More immediately, all these plants coming online should mean less polluted air not just for China, but its neighboring countries … and maybe more. If China continues to build these facilities, and the technology continues to improve, there are opportunities for these neighbors to buy surplus clean energy from China. Countries like Mongolia that are currently China’s major coal sources are acutely aware of China’s greenification.
They’re trying to find alternative ways to generate energy and income as coal demand collapses. Mongolia shares the Gobi desert with China and their side of the Gobi is just as capable of generating that amazing solar and wind energy. There’s an opportunity here for China to export not just the energy, but the energy generation expertise and material to these neighbors.
It’s flipping the script … but these opportunities aren’t just limited to China’s neighbors. Since 2013, China has been making economic and literal inroads to much of the world (especially the global south) with its Belt & Road Initiative (BRI). It’s like China’s attempt to make a sort of neo-Silk Road.’ Basically, China builds up these countries’ infrastructure in exchange for favorable access to their natural resources. Under the BRI, China can potentially build up the green infrastructure of these countries too. Though I have to point out that the BRI is controversial.
Proponents and the World Bank have noted that BRI involvement can raise a country’s GDP by upwards of 4%. It can also boost the world’s economy and gives these countries access to infrastructure development that, in many cases, wouldn’t normally be available to them. Detractors have called it a form of neocolonialism, and have cited instances where the program negatively impacted the local environment, involved displacing native peoples, and even some really bad human rights abuses.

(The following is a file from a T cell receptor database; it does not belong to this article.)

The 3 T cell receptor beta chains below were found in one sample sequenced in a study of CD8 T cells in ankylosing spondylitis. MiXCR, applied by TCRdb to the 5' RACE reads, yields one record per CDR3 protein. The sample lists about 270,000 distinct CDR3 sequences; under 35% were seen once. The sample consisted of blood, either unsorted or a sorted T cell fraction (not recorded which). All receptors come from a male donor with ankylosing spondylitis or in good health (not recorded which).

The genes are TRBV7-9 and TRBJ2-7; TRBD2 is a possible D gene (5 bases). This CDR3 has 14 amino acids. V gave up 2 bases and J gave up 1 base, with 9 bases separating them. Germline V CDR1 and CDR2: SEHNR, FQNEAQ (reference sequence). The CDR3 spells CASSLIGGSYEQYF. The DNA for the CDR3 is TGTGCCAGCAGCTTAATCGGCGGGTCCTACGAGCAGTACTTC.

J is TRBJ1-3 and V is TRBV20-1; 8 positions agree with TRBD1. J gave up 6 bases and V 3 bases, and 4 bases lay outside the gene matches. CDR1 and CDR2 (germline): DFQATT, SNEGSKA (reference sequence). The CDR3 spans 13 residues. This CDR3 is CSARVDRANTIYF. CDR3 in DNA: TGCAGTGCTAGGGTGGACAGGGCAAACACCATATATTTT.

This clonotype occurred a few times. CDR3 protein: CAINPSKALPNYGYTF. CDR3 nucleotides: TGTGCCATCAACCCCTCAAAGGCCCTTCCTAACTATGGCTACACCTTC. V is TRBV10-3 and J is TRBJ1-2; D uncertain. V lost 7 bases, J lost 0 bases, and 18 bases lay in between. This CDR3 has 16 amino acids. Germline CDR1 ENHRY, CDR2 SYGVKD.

Again, not a geopolitics channel, so I’m not gonna get into it … BUT … it brings up a good point.
China is a global power on the ascent, and I’m not suggesting they’ll bestow this energy or technology on their neighbors or allies simply out of the goodness of their heart. Surely there will be some serious economic and political strings attached. Is that trade worth it for improved infrastructure and access to green technology? It’s a complicated issue, and it’s not really for me to decide. I guess you could say I’m living up to the name of the channel on that point.
All of this assumes that what China is doing at home is replicable elsewhere, which is certainly not always going to be the case. Heck, even China is facing some serious problems. Check this out. Notice an issue? How about now? Most of the renewable bases are in those far less populated regions in the west while some of China’s biggest cities are on the east coast. It’s difficult to get all that power from point A to a very distant point B without losing a lot in the process. China is actively tackling this issue by developing ultra high voltage power lines.